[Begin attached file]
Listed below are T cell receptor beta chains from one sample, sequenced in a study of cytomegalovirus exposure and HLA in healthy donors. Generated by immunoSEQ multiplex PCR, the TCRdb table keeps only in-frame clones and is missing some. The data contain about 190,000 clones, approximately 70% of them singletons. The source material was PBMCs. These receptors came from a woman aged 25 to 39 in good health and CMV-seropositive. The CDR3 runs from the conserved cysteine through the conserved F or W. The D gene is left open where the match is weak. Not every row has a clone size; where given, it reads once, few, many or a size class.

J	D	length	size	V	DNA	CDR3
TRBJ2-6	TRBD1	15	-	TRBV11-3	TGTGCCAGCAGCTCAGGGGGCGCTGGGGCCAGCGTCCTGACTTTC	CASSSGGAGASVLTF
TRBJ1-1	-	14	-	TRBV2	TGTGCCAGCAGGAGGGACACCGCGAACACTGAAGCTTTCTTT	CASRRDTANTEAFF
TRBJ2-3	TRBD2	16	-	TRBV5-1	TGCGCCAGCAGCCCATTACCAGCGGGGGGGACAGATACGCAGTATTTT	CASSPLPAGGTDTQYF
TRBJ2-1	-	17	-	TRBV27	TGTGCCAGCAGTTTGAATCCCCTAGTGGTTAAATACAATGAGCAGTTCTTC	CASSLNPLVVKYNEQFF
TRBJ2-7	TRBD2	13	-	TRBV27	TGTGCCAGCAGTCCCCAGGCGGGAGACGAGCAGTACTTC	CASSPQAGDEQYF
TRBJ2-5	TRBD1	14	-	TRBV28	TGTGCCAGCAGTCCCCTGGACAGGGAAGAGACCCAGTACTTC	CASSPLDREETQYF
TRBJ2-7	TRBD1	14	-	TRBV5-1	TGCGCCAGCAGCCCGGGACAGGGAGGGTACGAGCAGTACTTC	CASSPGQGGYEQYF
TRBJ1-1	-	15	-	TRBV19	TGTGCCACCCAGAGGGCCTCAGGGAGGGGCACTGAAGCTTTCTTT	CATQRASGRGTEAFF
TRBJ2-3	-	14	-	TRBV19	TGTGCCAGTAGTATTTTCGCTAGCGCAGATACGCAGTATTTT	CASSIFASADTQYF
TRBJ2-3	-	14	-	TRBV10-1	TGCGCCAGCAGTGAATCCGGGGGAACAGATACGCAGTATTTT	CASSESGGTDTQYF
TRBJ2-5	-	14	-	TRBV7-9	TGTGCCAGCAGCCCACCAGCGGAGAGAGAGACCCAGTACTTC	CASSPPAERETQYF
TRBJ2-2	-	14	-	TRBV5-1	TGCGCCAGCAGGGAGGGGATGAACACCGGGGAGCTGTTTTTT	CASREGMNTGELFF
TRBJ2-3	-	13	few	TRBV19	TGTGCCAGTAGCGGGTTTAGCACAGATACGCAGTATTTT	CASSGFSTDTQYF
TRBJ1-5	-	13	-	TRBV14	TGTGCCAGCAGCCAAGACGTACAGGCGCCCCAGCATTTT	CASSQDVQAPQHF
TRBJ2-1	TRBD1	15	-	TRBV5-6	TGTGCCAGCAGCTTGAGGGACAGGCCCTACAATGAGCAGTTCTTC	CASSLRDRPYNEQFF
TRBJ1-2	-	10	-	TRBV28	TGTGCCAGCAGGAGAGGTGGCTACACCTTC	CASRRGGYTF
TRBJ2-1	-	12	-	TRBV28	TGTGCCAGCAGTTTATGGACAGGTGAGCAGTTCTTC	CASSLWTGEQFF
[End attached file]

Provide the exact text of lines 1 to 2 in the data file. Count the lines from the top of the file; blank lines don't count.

Listed below are T cell receptor beta chains from one sample, sequenced in a study of cytomegalovirus exposure and HLA in healthy donors. Generated by immunoSEQ multiplex PCR, the TCRdb table keeps only in-frame clones and is missing some. The data contain about 190,000 clones, approximately 70% of them singletons. The source material was PBMCs. These receptors came from a woman aged 25 to 39 in good health and CMV-seropositive. The CDR3 runs from the conserved cysteine through the conserved F or W. The D gene is left open where the match is weak. Not every row has a clone size; where given, it reads once, few, many or a size class.

J	D	length	size	V	DNA	CDR3